tlio consulate at a little after 10 la the con
sular carriage. The dragoman of
the legation , a brlght-oyod Syrian ,
in tlio most gorgeous of Turkish
clothes of brown eovorod with gold em
broidery and with a great sword shaped like
a c.vmcitor clanking at his. side , opened the
carriage door for us and took Ills seat by the
coauhman. The Arabian Jehu crhls aukcd
whip and away ho xveni through the narrow
streets of Cairo. Wo drove by the modern
European mansion ! ! ol the rich Greeks , uast
tlio palaces uf Egyptian princes from which
the swuot smell of the orimgo flowers caine
nnd ever which whispered broad .spreading
palms , Wo tbon wont through n business
street of Cairo , amid droves of donkeys ,
through n caravan of uamola by veiled
women clad in bhick and looking likn baleens
upon donkeys , In front of the palace In which
Ismail Pasha had his harem when ho was
khodlvo and In which I doubt not the present
khedlvo played us a boy when his father was
on the tfirono nnd on into great siimioof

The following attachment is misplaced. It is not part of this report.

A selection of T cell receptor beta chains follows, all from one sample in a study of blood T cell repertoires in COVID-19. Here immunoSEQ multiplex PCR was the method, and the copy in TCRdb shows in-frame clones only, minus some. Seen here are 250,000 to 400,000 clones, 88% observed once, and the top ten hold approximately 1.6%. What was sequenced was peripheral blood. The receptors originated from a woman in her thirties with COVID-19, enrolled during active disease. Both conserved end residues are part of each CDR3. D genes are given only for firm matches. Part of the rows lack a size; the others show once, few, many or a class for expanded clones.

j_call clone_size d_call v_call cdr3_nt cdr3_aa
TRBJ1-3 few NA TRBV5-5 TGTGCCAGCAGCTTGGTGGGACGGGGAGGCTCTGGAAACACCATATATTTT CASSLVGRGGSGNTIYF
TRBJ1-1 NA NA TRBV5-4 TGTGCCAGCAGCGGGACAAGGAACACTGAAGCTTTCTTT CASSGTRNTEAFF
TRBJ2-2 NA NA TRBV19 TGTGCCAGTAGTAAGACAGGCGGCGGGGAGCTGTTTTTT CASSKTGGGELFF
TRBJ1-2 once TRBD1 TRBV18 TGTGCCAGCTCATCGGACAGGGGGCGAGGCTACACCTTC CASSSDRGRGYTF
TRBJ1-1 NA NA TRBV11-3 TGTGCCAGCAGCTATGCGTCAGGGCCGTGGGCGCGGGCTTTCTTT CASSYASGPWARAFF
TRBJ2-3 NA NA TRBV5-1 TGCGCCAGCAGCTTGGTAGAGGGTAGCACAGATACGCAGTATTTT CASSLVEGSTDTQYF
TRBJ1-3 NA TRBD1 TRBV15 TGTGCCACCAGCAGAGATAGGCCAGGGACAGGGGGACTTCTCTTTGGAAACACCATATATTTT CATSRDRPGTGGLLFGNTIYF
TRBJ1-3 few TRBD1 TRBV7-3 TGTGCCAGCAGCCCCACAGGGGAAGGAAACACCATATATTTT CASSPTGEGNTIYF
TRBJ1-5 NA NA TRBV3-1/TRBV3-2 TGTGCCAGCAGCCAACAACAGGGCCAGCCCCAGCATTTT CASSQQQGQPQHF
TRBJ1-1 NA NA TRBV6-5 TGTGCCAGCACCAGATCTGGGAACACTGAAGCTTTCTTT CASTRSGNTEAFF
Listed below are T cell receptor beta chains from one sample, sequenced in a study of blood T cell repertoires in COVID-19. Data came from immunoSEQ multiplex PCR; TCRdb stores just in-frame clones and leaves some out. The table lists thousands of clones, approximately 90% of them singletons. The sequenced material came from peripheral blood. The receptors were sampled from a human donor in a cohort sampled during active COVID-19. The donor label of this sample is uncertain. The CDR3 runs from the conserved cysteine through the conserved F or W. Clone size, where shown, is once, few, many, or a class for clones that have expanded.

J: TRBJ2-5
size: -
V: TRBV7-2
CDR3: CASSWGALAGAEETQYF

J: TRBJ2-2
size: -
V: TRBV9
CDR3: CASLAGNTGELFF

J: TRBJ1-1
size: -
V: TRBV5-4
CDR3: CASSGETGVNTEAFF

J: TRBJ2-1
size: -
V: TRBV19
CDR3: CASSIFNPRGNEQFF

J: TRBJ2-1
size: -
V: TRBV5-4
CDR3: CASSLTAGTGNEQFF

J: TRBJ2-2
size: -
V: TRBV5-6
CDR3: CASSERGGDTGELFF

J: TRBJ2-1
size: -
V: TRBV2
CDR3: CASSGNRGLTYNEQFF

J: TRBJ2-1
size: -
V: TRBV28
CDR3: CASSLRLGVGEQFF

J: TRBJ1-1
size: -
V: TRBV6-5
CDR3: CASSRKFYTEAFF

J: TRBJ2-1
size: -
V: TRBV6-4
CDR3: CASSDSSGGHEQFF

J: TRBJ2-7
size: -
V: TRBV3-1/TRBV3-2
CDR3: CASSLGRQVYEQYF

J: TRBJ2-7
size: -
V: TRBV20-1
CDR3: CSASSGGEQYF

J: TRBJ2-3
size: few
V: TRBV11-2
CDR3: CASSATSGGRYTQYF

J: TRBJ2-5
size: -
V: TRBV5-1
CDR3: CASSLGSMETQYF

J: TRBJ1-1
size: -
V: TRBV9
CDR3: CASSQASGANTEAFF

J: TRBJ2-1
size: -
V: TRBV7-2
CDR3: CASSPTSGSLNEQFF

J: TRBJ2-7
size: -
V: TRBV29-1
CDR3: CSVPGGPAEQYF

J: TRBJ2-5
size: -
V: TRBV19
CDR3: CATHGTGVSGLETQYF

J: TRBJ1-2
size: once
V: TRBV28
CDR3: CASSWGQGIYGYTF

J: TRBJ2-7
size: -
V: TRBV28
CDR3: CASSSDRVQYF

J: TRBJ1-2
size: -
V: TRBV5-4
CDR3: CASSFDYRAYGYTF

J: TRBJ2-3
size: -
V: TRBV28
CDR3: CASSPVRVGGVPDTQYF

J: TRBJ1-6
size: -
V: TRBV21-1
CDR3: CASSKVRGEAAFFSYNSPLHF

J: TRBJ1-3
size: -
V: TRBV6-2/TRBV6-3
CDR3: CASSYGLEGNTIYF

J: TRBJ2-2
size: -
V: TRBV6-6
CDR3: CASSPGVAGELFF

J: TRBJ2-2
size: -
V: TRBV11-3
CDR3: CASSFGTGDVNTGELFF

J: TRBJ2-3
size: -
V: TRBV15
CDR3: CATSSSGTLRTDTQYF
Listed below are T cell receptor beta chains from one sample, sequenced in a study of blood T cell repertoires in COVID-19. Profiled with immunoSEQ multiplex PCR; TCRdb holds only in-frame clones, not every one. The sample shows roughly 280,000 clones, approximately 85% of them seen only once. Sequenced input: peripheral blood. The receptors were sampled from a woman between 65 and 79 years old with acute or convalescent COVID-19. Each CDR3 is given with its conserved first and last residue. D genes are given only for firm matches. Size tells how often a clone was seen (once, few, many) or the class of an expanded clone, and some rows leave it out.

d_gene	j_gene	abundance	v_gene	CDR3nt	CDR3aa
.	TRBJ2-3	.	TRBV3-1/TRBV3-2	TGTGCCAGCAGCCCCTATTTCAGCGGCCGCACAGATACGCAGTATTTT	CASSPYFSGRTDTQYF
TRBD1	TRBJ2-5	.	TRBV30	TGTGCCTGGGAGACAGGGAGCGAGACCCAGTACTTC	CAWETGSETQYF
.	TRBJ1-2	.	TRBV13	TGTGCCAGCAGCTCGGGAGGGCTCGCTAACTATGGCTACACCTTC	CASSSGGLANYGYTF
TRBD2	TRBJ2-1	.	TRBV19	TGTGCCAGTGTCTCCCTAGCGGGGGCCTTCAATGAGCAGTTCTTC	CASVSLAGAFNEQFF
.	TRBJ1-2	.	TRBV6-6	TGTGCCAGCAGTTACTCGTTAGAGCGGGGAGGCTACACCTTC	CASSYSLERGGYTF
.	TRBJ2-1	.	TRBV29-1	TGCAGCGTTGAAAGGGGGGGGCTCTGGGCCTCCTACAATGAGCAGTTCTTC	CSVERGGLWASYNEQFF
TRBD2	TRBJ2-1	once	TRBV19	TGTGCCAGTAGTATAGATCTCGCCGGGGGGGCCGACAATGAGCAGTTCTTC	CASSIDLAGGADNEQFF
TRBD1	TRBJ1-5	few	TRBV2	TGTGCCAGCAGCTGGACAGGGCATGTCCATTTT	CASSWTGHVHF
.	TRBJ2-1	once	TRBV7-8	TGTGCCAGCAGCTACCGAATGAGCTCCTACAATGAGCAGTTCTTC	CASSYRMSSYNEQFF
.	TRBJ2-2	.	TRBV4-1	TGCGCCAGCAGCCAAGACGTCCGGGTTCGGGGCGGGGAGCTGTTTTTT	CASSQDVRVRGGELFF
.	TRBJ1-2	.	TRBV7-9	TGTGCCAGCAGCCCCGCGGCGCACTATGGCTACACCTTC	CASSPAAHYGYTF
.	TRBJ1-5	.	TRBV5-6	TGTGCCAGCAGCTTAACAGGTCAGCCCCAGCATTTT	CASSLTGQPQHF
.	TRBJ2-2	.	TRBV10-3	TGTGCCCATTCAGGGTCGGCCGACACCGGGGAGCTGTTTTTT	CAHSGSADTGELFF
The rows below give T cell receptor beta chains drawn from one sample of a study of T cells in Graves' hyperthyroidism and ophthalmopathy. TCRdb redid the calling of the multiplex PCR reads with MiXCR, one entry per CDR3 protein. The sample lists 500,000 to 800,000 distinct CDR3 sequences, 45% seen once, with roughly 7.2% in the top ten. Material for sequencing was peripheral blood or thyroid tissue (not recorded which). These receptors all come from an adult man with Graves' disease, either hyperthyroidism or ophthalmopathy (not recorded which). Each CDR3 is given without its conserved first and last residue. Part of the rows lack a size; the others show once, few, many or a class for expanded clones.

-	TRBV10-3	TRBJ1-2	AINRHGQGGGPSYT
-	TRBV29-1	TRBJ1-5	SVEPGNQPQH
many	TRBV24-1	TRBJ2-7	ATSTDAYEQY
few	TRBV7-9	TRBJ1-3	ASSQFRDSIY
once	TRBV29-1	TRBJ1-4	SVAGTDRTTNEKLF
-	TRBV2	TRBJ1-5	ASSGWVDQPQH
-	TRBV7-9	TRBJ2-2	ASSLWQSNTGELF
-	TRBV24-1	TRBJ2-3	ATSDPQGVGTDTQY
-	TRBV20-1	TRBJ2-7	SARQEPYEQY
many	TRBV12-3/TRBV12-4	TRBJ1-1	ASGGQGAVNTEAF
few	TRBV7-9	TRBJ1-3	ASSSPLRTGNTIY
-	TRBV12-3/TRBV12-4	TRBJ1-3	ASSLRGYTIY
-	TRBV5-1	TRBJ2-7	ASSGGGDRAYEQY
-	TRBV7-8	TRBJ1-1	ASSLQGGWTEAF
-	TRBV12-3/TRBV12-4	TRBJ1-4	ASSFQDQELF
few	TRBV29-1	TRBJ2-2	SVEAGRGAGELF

many acres , on the right of which were vast
barrack * tilled with Arab -troops In blue
uniforms 'and fez caps , and In the
midst , ol which a regiment of Egyptian
troops were going through a gyuinustlo drill
nnd performing the motions us well to-day
us they did at the time when our American
General Stone was their eommnniier , and
when General Grant reviewed them and
Bald that they Rccmed to bo good soldiers for
everything except lighting.
At the end of this great square , in the
form ot ahorse shoe , is the Abdcu palnr ? , It
is a vast building of two stories , of brown
stucco , with many windows und n grand en
trance way m tlio center. At the loft there
is u door which lends to the harem , and as
our narHago drove up wo were passed by a
closed coach drawn by two magnificent
Arabian horses , on the box of which , beside
the liverlcu coachman , sat a oobor-faccU
eunuch , whoso black skin nnd dark clothes
wore all the more somber under the bright
red skull cap winch lie woro. In the front
of tlio carriage run two licet scycos with
wands or stuffs hold up in the air In front of
them , wanting plebeians to got out of the